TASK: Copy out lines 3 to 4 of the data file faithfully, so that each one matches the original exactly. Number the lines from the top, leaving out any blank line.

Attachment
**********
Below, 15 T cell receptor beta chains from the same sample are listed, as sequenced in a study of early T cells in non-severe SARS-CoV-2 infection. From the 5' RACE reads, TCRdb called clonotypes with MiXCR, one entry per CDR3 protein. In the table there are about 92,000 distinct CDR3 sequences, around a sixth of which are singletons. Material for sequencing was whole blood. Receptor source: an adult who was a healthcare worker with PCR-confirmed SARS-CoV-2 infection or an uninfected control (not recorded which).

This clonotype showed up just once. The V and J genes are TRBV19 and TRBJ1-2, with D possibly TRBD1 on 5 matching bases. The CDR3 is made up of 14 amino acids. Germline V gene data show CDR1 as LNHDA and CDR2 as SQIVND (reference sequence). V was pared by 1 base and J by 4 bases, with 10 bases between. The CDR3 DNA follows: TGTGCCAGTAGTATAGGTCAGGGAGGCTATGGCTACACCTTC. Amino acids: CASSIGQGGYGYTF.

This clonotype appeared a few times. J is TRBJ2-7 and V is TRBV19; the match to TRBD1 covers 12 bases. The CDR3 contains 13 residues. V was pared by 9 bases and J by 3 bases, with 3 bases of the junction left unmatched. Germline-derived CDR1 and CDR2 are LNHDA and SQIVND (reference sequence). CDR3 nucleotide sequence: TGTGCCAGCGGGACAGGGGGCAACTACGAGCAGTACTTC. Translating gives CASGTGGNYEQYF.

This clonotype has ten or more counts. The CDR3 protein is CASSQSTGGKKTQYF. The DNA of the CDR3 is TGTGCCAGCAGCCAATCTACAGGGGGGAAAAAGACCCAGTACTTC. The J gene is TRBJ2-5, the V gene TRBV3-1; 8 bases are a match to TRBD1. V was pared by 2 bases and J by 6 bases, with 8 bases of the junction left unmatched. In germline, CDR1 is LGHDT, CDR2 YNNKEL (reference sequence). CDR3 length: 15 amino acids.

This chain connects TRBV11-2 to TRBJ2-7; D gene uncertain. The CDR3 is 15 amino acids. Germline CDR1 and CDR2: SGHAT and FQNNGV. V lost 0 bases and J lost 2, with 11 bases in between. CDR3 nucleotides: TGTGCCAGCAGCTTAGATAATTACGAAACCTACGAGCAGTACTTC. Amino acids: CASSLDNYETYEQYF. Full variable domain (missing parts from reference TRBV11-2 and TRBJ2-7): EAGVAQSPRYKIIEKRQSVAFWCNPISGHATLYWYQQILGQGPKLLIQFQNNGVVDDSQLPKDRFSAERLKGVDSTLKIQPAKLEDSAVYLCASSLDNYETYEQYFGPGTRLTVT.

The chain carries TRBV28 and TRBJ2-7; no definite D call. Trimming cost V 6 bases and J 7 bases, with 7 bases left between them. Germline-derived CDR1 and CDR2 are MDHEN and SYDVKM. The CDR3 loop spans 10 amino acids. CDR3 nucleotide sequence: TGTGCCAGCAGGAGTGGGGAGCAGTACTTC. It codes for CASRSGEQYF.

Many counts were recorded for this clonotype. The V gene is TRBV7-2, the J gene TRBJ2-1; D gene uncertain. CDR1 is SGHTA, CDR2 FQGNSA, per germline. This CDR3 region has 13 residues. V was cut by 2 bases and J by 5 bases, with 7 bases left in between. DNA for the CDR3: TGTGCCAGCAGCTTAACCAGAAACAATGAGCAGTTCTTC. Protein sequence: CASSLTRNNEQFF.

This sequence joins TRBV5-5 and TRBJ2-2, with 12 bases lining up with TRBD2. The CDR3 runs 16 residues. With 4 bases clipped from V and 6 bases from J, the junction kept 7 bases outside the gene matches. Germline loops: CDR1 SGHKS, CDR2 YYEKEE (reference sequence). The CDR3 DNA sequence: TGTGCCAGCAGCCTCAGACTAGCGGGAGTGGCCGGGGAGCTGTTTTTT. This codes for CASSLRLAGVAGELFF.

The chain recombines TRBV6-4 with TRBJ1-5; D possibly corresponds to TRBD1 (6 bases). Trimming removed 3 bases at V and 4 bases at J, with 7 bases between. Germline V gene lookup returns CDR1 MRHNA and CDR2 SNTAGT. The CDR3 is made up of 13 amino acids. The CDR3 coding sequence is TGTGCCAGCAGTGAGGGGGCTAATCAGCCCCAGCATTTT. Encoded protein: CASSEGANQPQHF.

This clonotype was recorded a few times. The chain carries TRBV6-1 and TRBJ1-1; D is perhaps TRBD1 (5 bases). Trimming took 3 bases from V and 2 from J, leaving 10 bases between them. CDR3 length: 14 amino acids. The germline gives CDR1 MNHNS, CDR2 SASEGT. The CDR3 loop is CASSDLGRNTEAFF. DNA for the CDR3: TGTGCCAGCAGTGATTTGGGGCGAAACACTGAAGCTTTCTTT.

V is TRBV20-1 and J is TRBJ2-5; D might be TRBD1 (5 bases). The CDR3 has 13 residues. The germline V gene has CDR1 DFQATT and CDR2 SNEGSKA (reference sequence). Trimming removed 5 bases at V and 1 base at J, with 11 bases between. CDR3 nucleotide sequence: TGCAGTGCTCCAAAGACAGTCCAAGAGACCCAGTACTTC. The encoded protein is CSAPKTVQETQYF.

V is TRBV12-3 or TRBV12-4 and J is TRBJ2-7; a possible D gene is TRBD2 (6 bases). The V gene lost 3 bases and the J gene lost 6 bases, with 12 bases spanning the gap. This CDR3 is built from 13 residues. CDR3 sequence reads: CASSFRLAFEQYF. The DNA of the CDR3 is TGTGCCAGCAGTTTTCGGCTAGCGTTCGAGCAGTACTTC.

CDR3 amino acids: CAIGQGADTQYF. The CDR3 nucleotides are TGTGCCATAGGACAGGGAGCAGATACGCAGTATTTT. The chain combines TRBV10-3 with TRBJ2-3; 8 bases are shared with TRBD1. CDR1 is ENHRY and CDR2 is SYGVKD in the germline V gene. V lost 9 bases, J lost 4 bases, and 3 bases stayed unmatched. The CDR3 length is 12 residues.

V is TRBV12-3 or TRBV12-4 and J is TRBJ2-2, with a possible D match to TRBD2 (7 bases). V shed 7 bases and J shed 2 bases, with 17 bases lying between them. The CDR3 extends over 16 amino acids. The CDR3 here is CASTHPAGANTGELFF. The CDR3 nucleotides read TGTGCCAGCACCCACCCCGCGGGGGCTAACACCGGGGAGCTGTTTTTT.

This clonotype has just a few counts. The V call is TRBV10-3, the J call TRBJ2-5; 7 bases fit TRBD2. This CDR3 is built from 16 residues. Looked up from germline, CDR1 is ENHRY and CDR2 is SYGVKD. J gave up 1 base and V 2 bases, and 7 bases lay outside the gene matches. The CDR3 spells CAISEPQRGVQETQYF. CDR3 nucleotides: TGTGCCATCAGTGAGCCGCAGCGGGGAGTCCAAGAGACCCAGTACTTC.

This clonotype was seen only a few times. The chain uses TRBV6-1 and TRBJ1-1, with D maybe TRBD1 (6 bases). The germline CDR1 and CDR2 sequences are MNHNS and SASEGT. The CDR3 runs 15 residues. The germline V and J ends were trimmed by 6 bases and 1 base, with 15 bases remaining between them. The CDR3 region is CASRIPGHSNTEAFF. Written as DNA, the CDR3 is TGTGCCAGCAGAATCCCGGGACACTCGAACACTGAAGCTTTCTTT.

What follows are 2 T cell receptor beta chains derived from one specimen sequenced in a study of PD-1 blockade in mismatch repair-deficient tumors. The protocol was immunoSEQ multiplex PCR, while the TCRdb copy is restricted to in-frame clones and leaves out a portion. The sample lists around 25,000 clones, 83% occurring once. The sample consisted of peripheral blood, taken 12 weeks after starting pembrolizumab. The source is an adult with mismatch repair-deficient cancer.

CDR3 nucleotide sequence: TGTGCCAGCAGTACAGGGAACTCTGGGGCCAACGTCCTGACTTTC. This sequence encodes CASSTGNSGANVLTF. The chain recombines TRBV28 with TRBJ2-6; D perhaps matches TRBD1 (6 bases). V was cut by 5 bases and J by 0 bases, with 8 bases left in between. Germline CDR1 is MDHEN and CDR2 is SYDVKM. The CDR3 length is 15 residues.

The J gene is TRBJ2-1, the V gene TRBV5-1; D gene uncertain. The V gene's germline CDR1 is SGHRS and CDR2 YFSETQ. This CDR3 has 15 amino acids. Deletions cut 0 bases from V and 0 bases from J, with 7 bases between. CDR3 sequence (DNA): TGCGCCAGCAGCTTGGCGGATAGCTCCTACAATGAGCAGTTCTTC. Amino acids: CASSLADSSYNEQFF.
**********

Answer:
This clonotype appeared a few times. J is TRBJ2-7 and V is TRBV19; the match to TRBD1 covers 12 bases. The CDR3 contains 13 residues. V was pared by 9 bases and J by 3 bases, with 3 bases of the junction left unmatched. Germline-derived CDR1 and CDR2 are LNHDA and SQIVND (reference sequence). CDR3 nucleotide sequence: TGTGCCAGCGGGACAGGGGGCAACTACGAGCAGTACTTC. Translating gives CASGTGGNYEQYF.

This clonotype has ten or more counts. The CDR3 protein is CASSQSTGGKKTQYF. The DNA of the CDR3 is TGTGCCAGCAGCCAATCTACAGGGGGGAAAAAGACCCAGTACTTC. The J gene is TRBJ2-5, the V gene TRBV3-1; 8 bases are a match to TRBD1. V was pared by 2 bases and J by 6 bases, with 8 bases of the junction left unmatched. In germline, CDR1 is LGHDT, CDR2 YNNKEL (reference sequence). CDR3 length: 15 amino acids.